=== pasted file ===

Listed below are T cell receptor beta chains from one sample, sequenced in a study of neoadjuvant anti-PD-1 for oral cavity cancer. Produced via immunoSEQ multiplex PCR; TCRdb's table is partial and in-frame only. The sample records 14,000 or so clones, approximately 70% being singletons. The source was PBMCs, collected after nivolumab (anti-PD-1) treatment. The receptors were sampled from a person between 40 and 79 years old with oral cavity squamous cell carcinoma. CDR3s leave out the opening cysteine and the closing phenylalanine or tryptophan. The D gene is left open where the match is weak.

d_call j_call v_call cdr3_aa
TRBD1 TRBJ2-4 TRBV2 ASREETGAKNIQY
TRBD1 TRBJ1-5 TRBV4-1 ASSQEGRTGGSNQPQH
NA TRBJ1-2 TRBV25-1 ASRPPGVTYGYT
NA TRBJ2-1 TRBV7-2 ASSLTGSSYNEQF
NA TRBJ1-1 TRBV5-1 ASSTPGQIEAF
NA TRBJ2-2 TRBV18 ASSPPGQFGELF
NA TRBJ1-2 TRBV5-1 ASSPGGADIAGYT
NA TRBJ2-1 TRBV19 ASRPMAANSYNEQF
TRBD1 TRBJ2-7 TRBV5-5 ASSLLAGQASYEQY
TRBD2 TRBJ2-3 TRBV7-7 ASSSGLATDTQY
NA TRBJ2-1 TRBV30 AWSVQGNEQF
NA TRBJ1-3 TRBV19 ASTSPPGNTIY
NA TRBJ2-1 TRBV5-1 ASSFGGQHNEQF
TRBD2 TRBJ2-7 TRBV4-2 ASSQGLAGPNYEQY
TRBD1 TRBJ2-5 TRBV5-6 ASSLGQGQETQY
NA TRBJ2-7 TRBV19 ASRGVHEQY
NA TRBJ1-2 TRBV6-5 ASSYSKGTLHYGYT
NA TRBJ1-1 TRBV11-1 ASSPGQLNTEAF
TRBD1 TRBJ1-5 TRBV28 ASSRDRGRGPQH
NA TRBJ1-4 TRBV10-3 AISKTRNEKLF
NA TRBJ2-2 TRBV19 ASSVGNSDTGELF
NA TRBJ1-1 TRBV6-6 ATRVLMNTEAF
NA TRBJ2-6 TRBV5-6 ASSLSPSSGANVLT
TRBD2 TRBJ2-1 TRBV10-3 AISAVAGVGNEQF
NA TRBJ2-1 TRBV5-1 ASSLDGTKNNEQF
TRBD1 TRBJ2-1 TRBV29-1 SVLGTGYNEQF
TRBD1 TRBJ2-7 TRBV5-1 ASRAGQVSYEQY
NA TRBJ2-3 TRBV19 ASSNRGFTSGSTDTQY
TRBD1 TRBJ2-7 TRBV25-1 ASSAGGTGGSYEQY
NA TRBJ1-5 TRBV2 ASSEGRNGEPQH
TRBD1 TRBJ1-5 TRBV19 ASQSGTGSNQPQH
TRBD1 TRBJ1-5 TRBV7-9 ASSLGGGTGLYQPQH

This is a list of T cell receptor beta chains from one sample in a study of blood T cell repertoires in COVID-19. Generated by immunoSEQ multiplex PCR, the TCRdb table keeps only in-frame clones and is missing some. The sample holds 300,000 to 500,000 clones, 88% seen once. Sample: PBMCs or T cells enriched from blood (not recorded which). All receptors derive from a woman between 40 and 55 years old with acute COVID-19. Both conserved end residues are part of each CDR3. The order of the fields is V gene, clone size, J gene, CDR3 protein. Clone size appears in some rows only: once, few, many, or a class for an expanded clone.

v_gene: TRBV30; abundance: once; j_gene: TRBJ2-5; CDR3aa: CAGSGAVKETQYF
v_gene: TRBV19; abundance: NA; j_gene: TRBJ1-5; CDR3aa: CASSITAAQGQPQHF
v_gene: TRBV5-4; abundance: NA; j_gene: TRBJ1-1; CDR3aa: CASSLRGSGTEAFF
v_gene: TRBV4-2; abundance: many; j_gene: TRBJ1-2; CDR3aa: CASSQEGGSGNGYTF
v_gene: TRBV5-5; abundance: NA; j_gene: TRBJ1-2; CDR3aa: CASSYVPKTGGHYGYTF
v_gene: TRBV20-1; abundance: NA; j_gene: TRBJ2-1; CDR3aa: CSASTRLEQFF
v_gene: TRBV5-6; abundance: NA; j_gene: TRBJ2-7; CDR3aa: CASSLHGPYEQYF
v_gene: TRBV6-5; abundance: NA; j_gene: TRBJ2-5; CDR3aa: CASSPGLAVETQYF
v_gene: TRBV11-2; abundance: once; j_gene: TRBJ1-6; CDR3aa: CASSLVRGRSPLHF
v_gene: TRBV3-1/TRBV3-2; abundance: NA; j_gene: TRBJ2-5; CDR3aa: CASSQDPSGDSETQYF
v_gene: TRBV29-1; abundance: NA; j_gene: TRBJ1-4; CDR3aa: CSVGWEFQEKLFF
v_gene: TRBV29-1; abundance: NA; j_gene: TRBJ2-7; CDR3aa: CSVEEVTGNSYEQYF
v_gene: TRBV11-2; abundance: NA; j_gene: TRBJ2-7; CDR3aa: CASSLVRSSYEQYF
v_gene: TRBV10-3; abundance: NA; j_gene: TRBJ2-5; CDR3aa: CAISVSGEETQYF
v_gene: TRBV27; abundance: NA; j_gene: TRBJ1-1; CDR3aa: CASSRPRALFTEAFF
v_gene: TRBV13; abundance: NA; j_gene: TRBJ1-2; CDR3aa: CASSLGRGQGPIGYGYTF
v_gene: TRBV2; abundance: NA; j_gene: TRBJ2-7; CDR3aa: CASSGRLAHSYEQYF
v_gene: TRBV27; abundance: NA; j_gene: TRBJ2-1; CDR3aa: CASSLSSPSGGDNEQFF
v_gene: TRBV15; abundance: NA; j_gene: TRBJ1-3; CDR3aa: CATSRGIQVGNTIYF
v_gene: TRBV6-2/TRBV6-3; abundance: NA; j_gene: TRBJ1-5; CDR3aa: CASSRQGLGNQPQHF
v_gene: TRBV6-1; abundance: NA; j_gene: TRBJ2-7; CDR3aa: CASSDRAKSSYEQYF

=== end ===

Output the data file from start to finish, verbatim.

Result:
Listed below are T cell receptor beta chains from one sample, sequenced in a study of neoadjuvant anti-PD-1 for oral cavity cancer. Produced via immunoSEQ multiplex PCR; TCRdb's table is partial and in-frame only. The sample records 14,000 or so clones, approximately 70% being singletons. The source was PBMCs, collected after nivolumab (anti-PD-1) treatment. The receptors were sampled from a person between 40 and 79 years old with oral cavity squamous cell carcinoma. CDR3s leave out the opening cysteine and the closing phenylalanine or tryptophan. The D gene is left open where the match is weak.

d_call j_call v_call cdr3_aa
TRBD1 TRBJ2-4 TRBV2 ASREETGAKNIQY
TRBD1 TRBJ1-5 TRBV4-1 ASSQEGRTGGSNQPQH
NA TRBJ1-2 TRBV25-1 ASRPPGVTYGYT
NA TRBJ2-1 TRBV7-2 ASSLTGSSYNEQF
NA TRBJ1-1 TRBV5-1 ASSTPGQIEAF
NA TRBJ2-2 TRBV18 ASSPPGQFGELF
NA TRBJ1-2 TRBV5-1 ASSPGGADIAGYT
NA TRBJ2-1 TRBV19 ASRPMAANSYNEQF
TRBD1 TRBJ2-7 TRBV5-5 ASSLLAGQASYEQY
TRBD2 TRBJ2-3 TRBV7-7 ASSSGLATDTQY
NA TRBJ2-1 TRBV30 AWSVQGNEQF
NA TRBJ1-3 TRBV19 ASTSPPGNTIY
NA TRBJ2-1 TRBV5-1 ASSFGGQHNEQF
TRBD2 TRBJ2-7 TRBV4-2 ASSQGLAGPNYEQY
TRBD1 TRBJ2-5 TRBV5-6 ASSLGQGQETQY
NA TRBJ2-7 TRBV19 ASRGVHEQY
NA TRBJ1-2 TRBV6-5 ASSYSKGTLHYGYT
NA TRBJ1-1 TRBV11-1 ASSPGQLNTEAF
TRBD1 TRBJ1-5 TRBV28 ASSRDRGRGPQH
NA TRBJ1-4 TRBV10-3 AISKTRNEKLF
NA TRBJ2-2 TRBV19 ASSVGNSDTGELF
NA TRBJ1-1 TRBV6-6 ATRVLMNTEAF
NA TRBJ2-6 TRBV5-6 ASSLSPSSGANVLT
TRBD2 TRBJ2-1 TRBV10-3 AISAVAGVGNEQF
NA TRBJ2-1 TRBV5-1 ASSLDGTKNNEQF
TRBD1 TRBJ2-1 TRBV29-1 SVLGTGYNEQF
TRBD1 TRBJ2-7 TRBV5-1 ASRAGQVSYEQY
NA TRBJ2-3 TRBV19 ASSNRGFTSGSTDTQY
TRBD1 TRBJ2-7 TRBV25-1 ASSAGGTGGSYEQY
NA TRBJ1-5 TRBV2 ASSEGRNGEPQH
TRBD1 TRBJ1-5 TRBV19 ASQSGTGSNQPQH
TRBD1 TRBJ1-5 TRBV7-9 ASSLGGGTGLYQPQH

This is a list of T cell receptor beta chains from one sample in a study of blood T cell repertoires in COVID-19. Generated by immunoSEQ multiplex PCR, the TCRdb table keeps only in-frame clones and is missing some. The sample holds 300,000 to 500,000 clones, 88% seen once. Sample: PBMCs or T cells enriched from blood (not recorded which). All receptors derive from a woman between 40 and 55 years old with acute COVID-19. Both conserved end residues are part of each CDR3. The order of the fields is V gene, clone size, J gene, CDR3 protein. Clone size appears in some rows only: once, few, many, or a class for an expanded clone.

v_gene: TRBV30; abundance: once; j_gene: TRBJ2-5; CDR3aa: CAGSGAVKETQYF
v_gene: TRBV19; abundance: NA; j_gene: TRBJ1-5; CDR3aa: CASSITAAQGQPQHF
v_gene: TRBV5-4; abundance: NA; j_gene: TRBJ1-1; CDR3aa: CASSLRGSGTEAFF
v_gene: TRBV4-2; abundance: many; j_gene: TRBJ1-2; CDR3aa: CASSQEGGSGNGYTF
v_gene: TRBV5-5; abundance: NA; j_gene: TRBJ1-2; CDR3aa: CASSYVPKTGGHYGYTF
v_gene: TRBV20-1; abundance: NA; j_gene: TRBJ2-1; CDR3aa: CSASTRLEQFF
v_gene: TRBV5-6; abundance: NA; j_gene: TRBJ2-7; CDR3aa: CASSLHGPYEQYF
v_gene: TRBV6-5; abundance: NA; j_gene: TRBJ2-5; CDR3aa: CASSPGLAVETQYF
v_gene: TRBV11-2; abundance: once; j_gene: TRBJ1-6; CDR3aa: CASSLVRGRSPLHF
v_gene: TRBV3-1/TRBV3-2; abundance: NA; j_gene: TRBJ2-5; CDR3aa: CASSQDPSGDSETQYF
v_gene: TRBV29-1; abundance: NA; j_gene: TRBJ1-4; CDR3aa: CSVGWEFQEKLFF
v_gene: TRBV29-1; abundance: NA; j_gene: TRBJ2-7; CDR3aa: CSVEEVTGNSYEQYF
v_gene: TRBV11-2; abundance: NA; j_gene: TRBJ2-7; CDR3aa: CASSLVRSSYEQYF
v_gene: TRBV10-3; abundance: NA; j_gene: TRBJ2-5; CDR3aa: CAISVSGEETQYF
v_gene: TRBV27; abundance: NA; j_gene: TRBJ1-1; CDR3aa: CASSRPRALFTEAFF
v_gene: TRBV13; abundance: NA; j_gene: TRBJ1-2; CDR3aa: CASSLGRGQGPIGYGYTF
v_gene: TRBV2; abundance: NA; j_gene: TRBJ2-7; CDR3aa: CASSGRLAHSYEQYF
v_gene: TRBV27; abundance: NA; j_gene: TRBJ2-1; CDR3aa: CASSLSSPSGGDNEQFF
v_gene: TRBV15; abundance: NA; j_gene: TRBJ1-3; CDR3aa: CATSRGIQVGNTIYF
v_gene: TRBV6-2/TRBV6-3; abundance: NA; j_gene: TRBJ1-5; CDR3aa: CASSRQGLGNQPQHF
v_gene: TRBV6-1; abundance: NA; j_gene: TRBJ2-7; CDR3aa: CASSDRAKSSYEQYF